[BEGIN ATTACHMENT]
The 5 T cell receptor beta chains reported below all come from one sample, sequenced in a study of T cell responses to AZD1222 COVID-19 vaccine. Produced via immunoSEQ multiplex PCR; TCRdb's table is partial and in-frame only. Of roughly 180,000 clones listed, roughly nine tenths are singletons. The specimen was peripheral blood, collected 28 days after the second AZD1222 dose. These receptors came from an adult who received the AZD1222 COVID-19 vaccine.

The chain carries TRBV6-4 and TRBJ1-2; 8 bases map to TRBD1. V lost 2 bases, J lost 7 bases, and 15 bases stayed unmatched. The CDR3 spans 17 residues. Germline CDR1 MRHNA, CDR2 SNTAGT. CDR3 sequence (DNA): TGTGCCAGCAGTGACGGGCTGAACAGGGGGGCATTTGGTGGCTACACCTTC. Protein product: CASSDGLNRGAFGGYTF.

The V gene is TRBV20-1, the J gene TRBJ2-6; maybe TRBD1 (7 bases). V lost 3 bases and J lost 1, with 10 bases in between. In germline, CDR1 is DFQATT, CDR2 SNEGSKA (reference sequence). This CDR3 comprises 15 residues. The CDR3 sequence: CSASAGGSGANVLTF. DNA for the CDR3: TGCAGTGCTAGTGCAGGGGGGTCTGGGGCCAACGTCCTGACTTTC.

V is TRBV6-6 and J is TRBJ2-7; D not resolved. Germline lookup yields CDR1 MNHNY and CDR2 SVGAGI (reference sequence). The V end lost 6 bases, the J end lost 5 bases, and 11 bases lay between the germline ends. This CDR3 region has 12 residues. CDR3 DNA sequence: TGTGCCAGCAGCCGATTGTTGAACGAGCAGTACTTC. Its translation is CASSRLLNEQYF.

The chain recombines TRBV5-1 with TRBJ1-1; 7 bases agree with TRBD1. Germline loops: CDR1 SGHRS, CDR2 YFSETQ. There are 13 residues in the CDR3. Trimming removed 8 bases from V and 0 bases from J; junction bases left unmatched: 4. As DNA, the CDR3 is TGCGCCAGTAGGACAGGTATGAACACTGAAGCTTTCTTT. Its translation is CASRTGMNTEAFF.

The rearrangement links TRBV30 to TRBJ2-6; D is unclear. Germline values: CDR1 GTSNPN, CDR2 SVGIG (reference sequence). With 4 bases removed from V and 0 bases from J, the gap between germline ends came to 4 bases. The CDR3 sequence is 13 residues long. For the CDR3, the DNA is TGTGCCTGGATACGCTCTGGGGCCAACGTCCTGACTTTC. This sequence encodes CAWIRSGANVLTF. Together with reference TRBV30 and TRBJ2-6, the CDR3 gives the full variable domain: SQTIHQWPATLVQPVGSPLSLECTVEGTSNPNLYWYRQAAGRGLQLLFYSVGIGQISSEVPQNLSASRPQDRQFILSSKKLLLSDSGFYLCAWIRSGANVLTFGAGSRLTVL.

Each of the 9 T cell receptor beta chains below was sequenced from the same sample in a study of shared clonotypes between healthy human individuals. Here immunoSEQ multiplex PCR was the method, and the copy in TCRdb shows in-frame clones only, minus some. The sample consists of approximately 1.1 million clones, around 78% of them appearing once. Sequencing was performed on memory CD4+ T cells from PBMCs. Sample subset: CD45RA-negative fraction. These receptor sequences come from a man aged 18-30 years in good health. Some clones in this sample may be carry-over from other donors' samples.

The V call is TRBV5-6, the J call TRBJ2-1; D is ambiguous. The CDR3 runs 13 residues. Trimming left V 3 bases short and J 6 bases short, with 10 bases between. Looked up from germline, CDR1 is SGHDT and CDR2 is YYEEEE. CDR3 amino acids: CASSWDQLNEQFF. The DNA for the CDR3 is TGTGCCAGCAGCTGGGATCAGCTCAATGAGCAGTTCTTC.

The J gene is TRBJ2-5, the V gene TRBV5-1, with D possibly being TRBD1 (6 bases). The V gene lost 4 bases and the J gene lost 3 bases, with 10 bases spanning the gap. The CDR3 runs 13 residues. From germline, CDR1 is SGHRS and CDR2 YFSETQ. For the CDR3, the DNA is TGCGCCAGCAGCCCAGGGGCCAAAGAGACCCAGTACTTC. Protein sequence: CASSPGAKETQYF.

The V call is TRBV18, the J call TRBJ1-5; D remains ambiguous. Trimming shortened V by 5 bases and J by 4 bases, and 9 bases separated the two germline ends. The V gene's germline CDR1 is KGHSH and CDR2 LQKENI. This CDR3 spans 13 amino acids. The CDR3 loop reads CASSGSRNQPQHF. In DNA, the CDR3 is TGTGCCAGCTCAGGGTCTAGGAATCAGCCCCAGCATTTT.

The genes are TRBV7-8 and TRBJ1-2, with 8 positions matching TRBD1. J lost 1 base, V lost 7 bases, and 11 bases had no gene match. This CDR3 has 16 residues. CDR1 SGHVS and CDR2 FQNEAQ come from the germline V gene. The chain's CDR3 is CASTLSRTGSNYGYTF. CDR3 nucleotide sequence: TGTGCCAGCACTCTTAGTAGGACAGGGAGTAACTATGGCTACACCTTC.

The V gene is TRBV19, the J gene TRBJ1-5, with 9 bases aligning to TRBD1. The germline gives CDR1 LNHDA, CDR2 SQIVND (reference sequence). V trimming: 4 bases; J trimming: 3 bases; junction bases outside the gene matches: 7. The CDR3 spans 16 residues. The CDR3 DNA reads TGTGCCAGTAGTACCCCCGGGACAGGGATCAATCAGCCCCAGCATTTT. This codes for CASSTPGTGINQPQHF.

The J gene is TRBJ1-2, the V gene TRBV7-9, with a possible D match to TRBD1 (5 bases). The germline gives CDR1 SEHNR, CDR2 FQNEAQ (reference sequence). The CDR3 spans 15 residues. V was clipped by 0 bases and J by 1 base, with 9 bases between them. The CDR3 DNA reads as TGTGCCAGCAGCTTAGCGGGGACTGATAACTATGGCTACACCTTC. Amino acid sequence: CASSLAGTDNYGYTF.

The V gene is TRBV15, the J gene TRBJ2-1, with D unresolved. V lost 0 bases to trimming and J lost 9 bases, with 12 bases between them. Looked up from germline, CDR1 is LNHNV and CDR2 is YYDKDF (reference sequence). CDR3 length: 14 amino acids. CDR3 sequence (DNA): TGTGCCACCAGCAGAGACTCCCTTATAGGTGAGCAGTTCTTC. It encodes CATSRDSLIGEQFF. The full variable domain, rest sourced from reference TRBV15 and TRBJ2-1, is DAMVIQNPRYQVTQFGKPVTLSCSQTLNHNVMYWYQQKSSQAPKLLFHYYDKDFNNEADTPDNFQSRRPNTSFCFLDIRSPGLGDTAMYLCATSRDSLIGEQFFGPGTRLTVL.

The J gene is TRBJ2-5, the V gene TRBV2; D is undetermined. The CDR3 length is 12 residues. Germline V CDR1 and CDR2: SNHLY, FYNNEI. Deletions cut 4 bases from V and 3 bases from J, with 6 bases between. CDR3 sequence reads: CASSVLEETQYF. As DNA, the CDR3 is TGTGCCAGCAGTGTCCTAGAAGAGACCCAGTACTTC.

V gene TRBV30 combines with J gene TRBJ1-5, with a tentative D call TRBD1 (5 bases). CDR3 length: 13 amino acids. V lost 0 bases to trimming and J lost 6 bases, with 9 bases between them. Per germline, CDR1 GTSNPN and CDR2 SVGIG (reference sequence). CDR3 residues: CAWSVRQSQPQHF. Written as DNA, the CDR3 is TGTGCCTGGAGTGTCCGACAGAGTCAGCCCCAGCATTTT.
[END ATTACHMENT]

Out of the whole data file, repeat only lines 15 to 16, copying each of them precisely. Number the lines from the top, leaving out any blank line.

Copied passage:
The J gene is TRBJ2-5, the V gene TRBV2; D is undetermined. The CDR3 length is 12 residues. Germline V CDR1 and CDR2: SNHLY, FYNNEI. Deletions cut 4 bases from V and 3 bases from J, with 6 bases between. CDR3 sequence reads: CASSVLEETQYF. As DNA, the CDR3 is TGTGCCAGCAGTGTCCTAGAAGAGACCCAGTACTTC.

V gene TRBV30 combines with J gene TRBJ1-5, with a tentative D call TRBD1 (5 bases). CDR3 length: 13 amino acids. V lost 0 bases to trimming and J lost 6 bases, with 9 bases between them. Per germline, CDR1 GTSNPN and CDR2 SVGIG (reference sequence). CDR3 residues: CAWSVRQSQPQHF. Written as DNA, the CDR3 is TGTGCCTGGAGTGTCCGACAGAGTCAGCCCCAGCATTTT.